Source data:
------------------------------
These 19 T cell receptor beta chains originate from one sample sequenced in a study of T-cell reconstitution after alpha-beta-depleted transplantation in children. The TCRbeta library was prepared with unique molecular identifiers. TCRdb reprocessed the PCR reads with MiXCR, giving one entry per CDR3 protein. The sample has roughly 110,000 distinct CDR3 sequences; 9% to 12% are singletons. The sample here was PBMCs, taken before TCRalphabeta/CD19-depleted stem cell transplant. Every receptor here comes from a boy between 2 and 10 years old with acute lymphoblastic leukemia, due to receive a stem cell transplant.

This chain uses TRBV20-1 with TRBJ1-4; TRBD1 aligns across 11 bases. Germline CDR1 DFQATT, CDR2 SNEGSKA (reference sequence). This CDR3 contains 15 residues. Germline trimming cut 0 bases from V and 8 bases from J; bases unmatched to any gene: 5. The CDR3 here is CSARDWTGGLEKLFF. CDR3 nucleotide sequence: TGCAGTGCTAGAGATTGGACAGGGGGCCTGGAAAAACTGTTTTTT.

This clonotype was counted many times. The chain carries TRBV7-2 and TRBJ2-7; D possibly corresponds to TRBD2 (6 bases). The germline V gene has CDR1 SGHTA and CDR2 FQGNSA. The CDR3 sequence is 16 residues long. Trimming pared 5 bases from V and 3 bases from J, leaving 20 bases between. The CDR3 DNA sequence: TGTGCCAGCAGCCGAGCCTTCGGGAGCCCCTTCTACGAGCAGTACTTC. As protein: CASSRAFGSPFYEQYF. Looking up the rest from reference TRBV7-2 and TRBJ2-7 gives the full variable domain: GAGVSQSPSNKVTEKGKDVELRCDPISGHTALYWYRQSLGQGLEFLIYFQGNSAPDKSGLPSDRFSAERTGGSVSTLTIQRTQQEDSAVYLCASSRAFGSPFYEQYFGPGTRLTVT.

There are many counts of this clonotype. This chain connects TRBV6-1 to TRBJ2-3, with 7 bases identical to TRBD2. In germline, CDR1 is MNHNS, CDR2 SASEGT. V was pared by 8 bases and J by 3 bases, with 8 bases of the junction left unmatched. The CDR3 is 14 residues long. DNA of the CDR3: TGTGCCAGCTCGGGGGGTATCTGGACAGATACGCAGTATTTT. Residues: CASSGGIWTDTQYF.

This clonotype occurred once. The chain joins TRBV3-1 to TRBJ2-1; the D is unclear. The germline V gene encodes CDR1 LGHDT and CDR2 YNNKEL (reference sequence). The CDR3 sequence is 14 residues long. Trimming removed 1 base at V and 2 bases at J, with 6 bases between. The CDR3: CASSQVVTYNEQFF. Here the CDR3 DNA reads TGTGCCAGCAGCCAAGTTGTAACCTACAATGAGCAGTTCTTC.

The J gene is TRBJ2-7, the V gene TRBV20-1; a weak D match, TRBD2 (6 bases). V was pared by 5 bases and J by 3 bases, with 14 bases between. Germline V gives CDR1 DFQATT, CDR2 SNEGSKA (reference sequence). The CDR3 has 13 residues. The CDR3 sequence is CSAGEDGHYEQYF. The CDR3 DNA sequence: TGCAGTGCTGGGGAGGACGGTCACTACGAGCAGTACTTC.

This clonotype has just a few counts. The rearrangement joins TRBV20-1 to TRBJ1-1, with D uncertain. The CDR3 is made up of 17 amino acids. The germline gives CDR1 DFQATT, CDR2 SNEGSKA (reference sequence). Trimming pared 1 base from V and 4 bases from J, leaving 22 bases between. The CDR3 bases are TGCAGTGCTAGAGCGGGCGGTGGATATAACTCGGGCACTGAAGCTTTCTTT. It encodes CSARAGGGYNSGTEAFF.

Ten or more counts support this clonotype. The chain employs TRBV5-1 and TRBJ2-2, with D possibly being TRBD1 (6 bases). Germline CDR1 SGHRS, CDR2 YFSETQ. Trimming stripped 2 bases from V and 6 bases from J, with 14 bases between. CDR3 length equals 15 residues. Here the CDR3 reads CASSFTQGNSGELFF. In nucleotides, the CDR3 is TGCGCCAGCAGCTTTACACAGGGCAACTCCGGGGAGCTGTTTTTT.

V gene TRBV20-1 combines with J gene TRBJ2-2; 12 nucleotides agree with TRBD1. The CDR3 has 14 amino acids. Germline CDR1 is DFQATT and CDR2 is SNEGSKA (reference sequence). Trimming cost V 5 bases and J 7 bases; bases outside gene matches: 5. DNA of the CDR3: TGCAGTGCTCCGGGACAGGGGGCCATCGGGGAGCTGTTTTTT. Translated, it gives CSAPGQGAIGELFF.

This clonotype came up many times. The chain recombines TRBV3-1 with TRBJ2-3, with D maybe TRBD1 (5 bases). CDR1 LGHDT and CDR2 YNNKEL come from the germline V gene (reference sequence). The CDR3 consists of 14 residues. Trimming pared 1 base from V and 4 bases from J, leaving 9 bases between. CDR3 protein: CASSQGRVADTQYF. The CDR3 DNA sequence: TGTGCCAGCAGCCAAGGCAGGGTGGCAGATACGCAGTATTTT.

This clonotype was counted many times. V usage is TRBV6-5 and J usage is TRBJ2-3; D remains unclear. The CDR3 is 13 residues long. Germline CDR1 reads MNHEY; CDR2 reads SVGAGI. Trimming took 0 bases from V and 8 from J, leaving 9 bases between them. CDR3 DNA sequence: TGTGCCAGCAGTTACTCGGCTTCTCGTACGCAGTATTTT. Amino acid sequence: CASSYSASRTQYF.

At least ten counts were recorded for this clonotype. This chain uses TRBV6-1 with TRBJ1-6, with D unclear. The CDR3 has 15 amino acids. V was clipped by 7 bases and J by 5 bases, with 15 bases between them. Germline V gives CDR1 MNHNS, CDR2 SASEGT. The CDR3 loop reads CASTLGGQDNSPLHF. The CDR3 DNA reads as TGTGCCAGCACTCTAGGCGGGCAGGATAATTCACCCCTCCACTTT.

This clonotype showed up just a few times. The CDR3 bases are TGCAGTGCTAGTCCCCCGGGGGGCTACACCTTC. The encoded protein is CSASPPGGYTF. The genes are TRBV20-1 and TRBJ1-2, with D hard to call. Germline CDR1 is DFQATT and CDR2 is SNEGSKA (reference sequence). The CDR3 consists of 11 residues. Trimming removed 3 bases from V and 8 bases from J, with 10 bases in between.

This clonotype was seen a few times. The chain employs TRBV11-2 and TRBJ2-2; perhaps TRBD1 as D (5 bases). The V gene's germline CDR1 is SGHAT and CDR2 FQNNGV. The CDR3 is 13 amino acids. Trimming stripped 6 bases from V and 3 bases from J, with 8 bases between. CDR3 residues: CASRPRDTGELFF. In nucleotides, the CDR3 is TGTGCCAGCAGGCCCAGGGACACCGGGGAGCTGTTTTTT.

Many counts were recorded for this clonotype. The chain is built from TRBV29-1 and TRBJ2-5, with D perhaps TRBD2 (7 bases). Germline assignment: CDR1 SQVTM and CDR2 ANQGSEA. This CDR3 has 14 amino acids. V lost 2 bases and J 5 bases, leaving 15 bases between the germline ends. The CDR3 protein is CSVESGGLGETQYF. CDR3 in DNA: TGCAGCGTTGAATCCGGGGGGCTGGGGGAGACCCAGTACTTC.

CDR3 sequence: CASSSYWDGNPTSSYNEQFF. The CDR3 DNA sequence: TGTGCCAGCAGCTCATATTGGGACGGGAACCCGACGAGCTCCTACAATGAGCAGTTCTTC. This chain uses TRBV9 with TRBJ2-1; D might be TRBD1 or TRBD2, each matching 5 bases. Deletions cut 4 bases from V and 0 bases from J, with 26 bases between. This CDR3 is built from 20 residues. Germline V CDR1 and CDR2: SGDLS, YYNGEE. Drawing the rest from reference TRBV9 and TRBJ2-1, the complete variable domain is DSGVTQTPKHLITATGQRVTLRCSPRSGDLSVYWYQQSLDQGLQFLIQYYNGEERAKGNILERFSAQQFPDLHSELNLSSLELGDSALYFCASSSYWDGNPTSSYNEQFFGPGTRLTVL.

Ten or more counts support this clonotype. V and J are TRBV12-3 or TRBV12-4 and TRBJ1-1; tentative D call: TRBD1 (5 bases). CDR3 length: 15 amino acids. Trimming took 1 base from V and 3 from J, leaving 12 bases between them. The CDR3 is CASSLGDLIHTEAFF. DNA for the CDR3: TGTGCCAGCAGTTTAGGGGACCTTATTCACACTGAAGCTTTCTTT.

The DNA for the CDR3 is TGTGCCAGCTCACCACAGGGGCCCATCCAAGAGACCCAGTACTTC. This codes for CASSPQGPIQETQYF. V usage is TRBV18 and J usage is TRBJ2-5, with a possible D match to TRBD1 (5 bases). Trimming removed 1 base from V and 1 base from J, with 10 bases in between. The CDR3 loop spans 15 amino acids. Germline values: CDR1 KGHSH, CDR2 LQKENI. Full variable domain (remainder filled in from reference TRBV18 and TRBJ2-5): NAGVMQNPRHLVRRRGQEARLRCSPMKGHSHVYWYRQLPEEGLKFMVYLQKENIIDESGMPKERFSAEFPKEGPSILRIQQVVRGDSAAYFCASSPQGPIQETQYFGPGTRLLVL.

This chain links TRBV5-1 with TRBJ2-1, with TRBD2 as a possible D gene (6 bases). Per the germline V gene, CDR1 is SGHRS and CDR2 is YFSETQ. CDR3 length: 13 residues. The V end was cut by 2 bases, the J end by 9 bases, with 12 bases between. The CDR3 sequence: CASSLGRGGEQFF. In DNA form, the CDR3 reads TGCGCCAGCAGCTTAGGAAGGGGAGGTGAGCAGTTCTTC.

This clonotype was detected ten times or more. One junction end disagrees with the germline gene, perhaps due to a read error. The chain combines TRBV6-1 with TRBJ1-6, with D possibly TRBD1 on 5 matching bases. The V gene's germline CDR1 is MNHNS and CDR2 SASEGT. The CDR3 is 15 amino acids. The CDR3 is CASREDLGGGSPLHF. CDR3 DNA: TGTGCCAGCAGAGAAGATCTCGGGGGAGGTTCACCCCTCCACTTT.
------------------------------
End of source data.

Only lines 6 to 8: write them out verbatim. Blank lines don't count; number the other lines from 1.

The J gene is TRBJ2-7, the V gene TRBV20-1; a weak D match, TRBD2 (6 bases). V was pared by 5 bases and J by 3 bases, with 14 bases between. Germline V gives CDR1 DFQATT, CDR2 SNEGSKA (reference sequence). The CDR3 has 13 residues. The CDR3 sequence is CSAGEDGHYEQYF. The CDR3 DNA sequence: TGCAGTGCTGGGGAGGACGGTCACTACGAGCAGTACTTC.

This clonotype has just a few counts. The rearrangement joins TRBV20-1 to TRBJ1-1, with D uncertain. The CDR3 is made up of 17 amino acids. The germline gives CDR1 DFQATT, CDR2 SNEGSKA (reference sequence). Trimming pared 1 base from V and 4 bases from J, leaving 22 bases between. The CDR3 bases are TGCAGTGCTAGAGCGGGCGGTGGATATAACTCGGGCACTGAAGCTTTCTTT. It encodes CSARAGGGYNSGTEAFF.

Ten or more counts support this clonotype. The chain employs TRBV5-1 and TRBJ2-2, with D possibly being TRBD1 (6 bases). Germline CDR1 SGHRS, CDR2 YFSETQ. Trimming stripped 2 bases from V and 6 bases from J, with 14 bases between. CDR3 length equals 15 residues. Here the CDR3 reads CASSFTQGNSGELFF. In nucleotides, the CDR3 is TGCGCCAGCAGCTTTACACAGGGCAACTCCGGGGAGCTGTTTTTT.